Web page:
Scientists from the Institut de Recherche pour le Developpement in Marseille recently published a summary of the history of these glaciers since their maximum extension, reached between 1650 and 1730 in the middle of the Little Ice Age.
The current faster melting is due to rapid climate change in the tropics since the 1950s, and in particular since the end of the 1970s, the researchers said, leading to an average temperature rise of 1.2 degrees F in this part of the Andes, an IRD release reported Monday.
At the current pace of their retreat, small glaciers could disappear within the next 10 to 15 years, affecting water supply for the populations.
Based on a study of rock deposits along the glacier sides revealing their previous positions, scientists were able to map and date the extent of glaciers throughout their retreat from the 1730s, combining that with aerial photographs and satellite images revealing changes in glacial surfaces after 1950.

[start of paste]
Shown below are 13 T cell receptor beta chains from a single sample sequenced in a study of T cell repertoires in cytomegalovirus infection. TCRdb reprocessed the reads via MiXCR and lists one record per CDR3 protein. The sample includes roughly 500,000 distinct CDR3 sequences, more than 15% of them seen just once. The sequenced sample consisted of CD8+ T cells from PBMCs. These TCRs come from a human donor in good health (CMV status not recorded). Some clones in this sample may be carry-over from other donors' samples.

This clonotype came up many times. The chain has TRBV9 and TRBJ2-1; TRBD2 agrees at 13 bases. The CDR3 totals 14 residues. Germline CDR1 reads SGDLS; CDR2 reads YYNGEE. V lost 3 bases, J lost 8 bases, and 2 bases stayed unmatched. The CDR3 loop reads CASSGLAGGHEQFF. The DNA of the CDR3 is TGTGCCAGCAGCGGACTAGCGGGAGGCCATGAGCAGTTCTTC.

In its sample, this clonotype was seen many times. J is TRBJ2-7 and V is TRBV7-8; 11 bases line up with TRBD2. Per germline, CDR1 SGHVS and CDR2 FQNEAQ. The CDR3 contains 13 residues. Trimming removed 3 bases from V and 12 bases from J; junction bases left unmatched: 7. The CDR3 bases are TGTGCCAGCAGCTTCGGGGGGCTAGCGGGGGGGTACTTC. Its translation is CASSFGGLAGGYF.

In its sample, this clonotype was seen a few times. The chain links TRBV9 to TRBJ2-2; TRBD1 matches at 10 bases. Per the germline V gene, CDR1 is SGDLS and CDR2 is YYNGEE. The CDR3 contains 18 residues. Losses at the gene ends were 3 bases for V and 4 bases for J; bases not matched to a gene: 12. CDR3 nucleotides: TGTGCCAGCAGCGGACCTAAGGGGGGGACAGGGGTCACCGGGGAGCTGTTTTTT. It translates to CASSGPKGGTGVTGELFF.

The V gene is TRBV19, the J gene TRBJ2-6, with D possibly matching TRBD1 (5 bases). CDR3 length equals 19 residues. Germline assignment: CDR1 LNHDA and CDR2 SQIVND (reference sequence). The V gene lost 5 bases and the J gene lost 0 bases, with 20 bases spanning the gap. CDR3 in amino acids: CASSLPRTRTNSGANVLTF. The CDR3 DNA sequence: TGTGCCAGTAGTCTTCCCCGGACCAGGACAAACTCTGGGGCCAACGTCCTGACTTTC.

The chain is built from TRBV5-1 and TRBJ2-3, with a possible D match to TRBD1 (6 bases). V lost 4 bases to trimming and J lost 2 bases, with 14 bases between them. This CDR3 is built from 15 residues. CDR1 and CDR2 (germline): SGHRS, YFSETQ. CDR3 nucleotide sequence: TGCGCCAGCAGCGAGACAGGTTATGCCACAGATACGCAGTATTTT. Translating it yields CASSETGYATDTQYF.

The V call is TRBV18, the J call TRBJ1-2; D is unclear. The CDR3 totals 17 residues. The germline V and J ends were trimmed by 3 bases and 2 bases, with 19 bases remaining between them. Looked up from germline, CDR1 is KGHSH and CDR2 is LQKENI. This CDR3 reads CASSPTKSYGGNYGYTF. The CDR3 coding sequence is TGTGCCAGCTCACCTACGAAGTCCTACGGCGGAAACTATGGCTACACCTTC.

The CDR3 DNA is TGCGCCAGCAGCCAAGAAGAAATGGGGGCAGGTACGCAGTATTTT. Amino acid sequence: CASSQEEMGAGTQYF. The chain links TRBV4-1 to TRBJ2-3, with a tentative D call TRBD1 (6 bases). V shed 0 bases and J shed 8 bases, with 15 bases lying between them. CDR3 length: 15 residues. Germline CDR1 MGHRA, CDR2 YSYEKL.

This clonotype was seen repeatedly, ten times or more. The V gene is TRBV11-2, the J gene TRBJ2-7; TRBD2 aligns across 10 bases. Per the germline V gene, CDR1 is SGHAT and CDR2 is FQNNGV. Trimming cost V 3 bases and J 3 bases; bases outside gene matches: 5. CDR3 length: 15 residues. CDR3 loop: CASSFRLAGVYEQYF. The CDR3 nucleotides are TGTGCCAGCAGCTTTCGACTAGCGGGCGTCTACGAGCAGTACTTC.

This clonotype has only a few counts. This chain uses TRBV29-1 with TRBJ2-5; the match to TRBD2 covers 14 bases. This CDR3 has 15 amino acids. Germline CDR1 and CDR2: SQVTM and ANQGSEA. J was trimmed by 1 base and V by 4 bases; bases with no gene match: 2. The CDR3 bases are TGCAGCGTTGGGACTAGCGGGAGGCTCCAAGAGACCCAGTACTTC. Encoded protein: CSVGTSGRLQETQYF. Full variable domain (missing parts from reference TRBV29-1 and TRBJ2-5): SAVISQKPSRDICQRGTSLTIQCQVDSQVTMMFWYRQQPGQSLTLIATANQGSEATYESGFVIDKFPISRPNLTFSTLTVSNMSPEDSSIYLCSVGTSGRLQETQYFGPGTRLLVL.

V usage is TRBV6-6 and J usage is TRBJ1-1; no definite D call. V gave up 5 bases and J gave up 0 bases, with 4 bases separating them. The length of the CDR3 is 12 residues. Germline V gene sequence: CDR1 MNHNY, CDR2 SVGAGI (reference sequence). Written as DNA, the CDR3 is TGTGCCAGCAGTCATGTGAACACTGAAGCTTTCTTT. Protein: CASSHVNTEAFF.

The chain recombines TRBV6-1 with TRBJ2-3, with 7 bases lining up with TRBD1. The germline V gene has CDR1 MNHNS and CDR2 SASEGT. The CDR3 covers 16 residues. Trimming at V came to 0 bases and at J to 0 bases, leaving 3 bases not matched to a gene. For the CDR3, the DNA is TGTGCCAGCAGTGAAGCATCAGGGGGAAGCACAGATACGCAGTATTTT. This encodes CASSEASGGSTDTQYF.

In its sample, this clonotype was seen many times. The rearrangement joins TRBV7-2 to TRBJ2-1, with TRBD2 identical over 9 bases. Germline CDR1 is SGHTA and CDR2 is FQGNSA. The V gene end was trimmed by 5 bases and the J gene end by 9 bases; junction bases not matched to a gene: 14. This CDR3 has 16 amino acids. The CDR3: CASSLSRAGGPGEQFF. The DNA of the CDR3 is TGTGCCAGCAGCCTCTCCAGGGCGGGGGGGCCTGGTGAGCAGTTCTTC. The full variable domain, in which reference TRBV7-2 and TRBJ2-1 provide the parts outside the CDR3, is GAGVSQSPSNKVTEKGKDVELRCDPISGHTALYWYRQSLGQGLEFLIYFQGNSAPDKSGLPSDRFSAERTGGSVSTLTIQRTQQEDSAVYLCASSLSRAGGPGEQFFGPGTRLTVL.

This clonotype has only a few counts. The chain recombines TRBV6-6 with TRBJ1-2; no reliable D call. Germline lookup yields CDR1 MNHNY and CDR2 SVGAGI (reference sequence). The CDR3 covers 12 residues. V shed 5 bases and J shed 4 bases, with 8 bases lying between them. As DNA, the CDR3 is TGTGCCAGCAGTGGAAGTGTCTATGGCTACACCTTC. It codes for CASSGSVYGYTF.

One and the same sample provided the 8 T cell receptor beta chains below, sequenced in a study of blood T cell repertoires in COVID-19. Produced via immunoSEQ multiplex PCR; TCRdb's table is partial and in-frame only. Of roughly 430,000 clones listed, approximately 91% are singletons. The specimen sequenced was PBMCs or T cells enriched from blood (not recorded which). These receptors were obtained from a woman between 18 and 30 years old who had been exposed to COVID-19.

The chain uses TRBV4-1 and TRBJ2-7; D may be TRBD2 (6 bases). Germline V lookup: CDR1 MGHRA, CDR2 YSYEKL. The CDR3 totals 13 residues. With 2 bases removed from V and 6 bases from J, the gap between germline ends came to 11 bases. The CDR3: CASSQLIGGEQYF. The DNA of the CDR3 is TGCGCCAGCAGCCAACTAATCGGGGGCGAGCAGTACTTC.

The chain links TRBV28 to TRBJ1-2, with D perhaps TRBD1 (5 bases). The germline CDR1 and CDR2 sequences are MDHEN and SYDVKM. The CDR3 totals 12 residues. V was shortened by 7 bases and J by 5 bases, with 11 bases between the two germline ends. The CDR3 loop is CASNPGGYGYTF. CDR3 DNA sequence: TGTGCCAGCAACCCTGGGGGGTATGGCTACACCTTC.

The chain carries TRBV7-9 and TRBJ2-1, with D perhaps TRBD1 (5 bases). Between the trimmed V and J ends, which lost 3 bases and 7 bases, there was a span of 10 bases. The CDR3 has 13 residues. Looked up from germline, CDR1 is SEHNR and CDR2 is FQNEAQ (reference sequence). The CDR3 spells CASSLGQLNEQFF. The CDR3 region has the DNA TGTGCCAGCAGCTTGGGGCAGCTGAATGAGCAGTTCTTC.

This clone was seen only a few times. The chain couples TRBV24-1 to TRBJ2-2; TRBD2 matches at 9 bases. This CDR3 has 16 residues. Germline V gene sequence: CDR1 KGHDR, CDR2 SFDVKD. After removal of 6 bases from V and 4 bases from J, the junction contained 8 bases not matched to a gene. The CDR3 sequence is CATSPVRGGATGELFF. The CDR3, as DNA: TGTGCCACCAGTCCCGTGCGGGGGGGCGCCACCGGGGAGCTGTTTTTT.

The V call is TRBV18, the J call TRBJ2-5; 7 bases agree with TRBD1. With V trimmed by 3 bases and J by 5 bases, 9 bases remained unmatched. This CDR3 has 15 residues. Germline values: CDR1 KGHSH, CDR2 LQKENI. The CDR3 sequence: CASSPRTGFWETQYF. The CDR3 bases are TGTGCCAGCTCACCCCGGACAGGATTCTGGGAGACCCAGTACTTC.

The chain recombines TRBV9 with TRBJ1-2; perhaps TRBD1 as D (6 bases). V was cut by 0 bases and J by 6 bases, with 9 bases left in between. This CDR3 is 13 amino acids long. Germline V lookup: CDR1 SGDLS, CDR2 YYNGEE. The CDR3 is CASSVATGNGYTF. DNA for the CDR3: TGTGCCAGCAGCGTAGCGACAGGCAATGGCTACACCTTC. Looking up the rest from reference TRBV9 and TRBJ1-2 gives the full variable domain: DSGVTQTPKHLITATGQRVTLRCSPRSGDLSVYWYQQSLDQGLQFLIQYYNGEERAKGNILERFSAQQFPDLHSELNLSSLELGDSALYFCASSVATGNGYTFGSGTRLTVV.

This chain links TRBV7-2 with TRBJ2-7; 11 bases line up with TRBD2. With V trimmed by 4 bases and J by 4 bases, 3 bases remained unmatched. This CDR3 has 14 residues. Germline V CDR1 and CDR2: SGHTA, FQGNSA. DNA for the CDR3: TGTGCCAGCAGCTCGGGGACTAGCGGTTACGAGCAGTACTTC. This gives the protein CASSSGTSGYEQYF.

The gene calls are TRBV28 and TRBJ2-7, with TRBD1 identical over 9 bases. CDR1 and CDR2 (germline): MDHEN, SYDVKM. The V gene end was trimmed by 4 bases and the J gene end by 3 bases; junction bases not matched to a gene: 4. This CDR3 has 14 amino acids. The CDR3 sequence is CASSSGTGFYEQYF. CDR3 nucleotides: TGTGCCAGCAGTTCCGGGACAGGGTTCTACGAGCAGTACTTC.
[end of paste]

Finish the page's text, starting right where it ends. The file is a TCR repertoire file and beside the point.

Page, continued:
At the current rate of retreat, some smaller glaciers could disappear within the next 10 to 15 years, the researchers said, affecting water supply for the populations living in the area.
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